As the relief pitcher market begins to shrink, Craig Kimbrel finds himself in a good news, bad news situation. First, the good news. Kimbrel remains the top relief pitcher on the market. And right now it’s not close. The bad news? His options are dwindling, and that highlights the economics of baseball in 2019.
Kimbrel should have a line of suitors. Closers do not grow on trees. In an age where a bullpen by committee is the norm, and the concept of “bullpen games” is becoming an option, most teams still want to have a consistent arm when it comes to closing a game out in the ninth inning. Kimbrel has delivered the consistent production that most teams would envy.
With that said, the market for Kimbrel is not as robust as expected. Three teams, the Phillies, the Braves, and his current team the Red Sox are still considered the leading contenders. The issue in getting a deal done does not appear to be tied to a dollar figure. Kimbrel made $13,000,000 last season and most teams would be delighted to pay that amount, or more, for a closer of Kimbrel’s stature. However, Kimbrel’s desire for a long-term contract is pushing teams away. Fewer teams are looking to tie up that many years in a relief pitcher, even a closer with the track record of Kimbrel.
The Braves would seem to be a good fit. Kimbrel started his career there and the Braves reportedly love him. Still, with their recent signing of Josh Donaldson, they may not have the money available, even for a one-year deal. The Phillies are an interesting option, and they have expressed an interest in acquiring Kimbrel along with pitcher Dallas Kuechel and one of either Manny Machado or Bryce Harper. The problem is that their interest in Kimbrel may be contingent on getting either Machado or Harper and that situation does not appear to be resolving itself anytime soon.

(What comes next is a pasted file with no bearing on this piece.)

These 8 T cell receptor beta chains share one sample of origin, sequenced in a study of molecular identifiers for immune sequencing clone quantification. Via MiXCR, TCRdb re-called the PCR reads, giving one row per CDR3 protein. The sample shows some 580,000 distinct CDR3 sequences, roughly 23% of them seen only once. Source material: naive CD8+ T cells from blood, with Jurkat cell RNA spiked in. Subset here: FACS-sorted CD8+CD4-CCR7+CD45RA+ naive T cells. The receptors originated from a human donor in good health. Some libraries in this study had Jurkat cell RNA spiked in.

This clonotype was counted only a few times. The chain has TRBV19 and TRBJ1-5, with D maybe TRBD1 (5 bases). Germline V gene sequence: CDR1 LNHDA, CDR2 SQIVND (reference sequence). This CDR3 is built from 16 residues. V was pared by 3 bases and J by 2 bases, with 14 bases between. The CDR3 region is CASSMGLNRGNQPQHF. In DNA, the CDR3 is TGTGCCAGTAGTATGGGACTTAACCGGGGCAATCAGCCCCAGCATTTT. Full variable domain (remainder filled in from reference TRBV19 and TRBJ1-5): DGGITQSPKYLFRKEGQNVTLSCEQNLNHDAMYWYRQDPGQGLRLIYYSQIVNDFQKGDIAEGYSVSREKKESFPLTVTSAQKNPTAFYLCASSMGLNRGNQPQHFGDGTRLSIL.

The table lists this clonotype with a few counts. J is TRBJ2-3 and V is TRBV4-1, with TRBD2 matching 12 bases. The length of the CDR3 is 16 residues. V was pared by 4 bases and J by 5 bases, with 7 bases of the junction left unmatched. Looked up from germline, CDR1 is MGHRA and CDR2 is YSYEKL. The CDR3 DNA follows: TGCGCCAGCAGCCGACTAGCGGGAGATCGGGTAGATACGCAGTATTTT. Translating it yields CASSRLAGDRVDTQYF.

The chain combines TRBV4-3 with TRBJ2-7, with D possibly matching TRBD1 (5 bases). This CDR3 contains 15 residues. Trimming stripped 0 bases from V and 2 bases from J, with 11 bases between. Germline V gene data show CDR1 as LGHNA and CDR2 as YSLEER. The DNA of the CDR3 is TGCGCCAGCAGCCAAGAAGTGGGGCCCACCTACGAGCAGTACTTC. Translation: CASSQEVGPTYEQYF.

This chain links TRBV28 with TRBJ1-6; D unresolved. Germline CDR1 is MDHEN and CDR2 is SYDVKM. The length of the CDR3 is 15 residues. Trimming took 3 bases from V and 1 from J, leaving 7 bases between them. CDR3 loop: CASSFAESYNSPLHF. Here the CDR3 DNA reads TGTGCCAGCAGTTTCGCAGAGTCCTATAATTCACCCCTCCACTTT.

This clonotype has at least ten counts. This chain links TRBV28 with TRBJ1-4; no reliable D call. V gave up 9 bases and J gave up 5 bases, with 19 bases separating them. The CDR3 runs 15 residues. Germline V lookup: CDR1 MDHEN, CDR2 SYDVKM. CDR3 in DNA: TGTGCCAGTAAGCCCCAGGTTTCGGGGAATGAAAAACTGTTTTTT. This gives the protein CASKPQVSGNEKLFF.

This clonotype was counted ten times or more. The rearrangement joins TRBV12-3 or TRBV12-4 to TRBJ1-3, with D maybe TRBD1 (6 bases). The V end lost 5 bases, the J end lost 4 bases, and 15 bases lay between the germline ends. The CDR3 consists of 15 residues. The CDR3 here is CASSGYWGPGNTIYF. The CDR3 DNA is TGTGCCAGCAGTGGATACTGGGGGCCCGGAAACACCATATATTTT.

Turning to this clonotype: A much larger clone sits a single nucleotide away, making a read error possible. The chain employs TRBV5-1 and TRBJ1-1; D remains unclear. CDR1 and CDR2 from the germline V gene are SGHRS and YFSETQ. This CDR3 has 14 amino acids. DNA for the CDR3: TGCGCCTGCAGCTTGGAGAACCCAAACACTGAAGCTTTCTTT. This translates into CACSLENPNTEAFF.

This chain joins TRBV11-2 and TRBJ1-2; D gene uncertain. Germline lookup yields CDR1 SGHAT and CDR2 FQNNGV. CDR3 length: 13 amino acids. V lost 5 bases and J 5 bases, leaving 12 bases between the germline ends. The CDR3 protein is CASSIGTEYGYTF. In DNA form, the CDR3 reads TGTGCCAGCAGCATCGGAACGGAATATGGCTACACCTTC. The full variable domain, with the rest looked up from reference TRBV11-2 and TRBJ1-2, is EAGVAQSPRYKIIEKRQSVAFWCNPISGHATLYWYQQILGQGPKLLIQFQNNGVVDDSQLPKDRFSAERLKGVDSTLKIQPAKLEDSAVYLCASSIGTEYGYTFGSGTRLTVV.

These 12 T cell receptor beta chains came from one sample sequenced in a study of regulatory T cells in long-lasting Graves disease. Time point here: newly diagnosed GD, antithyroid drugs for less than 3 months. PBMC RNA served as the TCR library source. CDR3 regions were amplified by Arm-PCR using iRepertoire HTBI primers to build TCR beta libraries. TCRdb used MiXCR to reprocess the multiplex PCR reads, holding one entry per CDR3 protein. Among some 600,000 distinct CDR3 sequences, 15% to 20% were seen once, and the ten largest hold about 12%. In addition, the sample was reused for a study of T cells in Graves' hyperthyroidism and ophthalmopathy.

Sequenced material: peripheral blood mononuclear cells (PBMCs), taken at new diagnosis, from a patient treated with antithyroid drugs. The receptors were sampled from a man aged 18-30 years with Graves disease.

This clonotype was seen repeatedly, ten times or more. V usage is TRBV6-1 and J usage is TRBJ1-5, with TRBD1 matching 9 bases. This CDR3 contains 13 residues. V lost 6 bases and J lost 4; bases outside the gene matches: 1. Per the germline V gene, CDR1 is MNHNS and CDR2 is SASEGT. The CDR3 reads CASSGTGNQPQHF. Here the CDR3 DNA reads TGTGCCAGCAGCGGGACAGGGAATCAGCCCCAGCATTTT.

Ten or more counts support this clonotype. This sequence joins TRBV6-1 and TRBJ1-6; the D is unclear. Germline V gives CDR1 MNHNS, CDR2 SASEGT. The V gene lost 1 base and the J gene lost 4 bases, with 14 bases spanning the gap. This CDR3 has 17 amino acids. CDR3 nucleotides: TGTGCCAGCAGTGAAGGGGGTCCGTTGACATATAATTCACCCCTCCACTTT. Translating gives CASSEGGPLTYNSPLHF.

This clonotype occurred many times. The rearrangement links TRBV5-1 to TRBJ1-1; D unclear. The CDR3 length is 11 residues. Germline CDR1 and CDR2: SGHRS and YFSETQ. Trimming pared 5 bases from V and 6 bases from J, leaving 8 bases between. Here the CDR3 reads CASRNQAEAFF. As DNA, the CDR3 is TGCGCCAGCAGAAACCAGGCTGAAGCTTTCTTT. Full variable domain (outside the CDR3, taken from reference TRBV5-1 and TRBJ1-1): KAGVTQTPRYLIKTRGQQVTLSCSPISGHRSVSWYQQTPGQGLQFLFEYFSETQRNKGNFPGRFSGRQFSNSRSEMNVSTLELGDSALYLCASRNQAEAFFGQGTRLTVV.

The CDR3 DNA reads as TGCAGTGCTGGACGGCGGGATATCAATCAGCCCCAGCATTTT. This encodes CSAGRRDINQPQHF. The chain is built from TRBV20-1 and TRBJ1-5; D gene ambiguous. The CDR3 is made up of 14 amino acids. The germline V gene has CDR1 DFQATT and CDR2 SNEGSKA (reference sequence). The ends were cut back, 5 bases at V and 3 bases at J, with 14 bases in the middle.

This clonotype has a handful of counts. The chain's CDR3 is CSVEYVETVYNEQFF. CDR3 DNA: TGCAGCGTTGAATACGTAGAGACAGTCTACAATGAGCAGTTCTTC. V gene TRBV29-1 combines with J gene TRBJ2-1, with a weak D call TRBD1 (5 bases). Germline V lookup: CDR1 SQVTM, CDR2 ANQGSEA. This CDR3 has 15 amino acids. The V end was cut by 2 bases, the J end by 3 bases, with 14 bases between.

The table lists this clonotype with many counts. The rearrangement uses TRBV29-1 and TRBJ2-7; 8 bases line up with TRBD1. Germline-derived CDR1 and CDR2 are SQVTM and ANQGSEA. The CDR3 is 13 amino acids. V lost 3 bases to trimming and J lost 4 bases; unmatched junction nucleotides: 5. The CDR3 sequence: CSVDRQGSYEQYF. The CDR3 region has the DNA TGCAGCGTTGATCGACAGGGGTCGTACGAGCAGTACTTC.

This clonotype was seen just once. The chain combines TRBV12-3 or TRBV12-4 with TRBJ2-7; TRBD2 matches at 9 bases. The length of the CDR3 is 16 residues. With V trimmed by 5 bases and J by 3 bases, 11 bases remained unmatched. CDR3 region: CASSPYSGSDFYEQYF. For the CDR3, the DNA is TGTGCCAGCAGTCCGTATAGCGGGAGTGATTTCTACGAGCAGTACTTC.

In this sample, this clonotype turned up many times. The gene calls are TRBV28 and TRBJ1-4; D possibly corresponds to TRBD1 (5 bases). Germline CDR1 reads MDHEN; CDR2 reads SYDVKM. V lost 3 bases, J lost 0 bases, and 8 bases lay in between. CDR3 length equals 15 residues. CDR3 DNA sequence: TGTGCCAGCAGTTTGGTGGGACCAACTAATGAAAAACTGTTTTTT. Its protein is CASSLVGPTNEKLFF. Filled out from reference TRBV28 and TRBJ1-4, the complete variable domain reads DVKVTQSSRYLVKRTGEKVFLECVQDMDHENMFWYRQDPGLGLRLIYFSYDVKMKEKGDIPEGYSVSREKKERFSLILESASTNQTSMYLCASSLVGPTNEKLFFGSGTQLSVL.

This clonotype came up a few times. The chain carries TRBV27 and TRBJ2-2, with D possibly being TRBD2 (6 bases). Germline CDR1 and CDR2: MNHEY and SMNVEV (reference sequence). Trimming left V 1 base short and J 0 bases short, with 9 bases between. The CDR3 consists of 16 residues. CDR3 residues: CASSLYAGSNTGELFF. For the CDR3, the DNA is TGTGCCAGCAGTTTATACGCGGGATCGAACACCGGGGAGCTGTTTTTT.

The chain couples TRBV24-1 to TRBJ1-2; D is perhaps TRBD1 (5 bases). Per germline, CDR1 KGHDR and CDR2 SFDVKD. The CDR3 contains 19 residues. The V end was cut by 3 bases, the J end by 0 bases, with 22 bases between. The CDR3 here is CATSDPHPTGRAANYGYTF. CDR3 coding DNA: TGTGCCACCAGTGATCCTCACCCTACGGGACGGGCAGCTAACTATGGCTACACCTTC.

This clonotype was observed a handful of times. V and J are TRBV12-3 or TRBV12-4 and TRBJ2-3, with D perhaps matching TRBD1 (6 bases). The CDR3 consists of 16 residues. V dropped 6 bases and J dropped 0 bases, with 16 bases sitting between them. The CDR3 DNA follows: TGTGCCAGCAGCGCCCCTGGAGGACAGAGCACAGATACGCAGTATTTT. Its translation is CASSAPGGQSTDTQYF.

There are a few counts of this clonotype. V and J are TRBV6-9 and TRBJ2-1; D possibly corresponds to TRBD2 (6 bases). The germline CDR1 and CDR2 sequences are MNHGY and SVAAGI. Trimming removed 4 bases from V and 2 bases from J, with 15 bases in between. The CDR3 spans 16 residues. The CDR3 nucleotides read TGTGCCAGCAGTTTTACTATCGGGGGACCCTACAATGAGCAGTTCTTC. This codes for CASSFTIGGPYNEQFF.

That is making the Red Sox the leader in the clubhouse, albeit for a short-term deal, possibly as short as one year. Even on a one-year deal, however, the Red Sox would likely be looking at a contract in the neighborhood of $18,000,000. That would put them over the luxury tax threshold for a second straight year. But that may be a risk the Red Sox have to take. With Joe Kelly signing with the Los Angeles Dodgers and Adam Ottavino going to the Yankees, their bullpen without Kimbrel is suspect.
For his part, Kimbrel may be open to a one-year deal with the Red Sox because as Mark Feinsand of MLB.com points out, the relief pitcher market for next season will not have as much competition, meaning that Kimbrel may find it easier to secure that long-term deal he wants.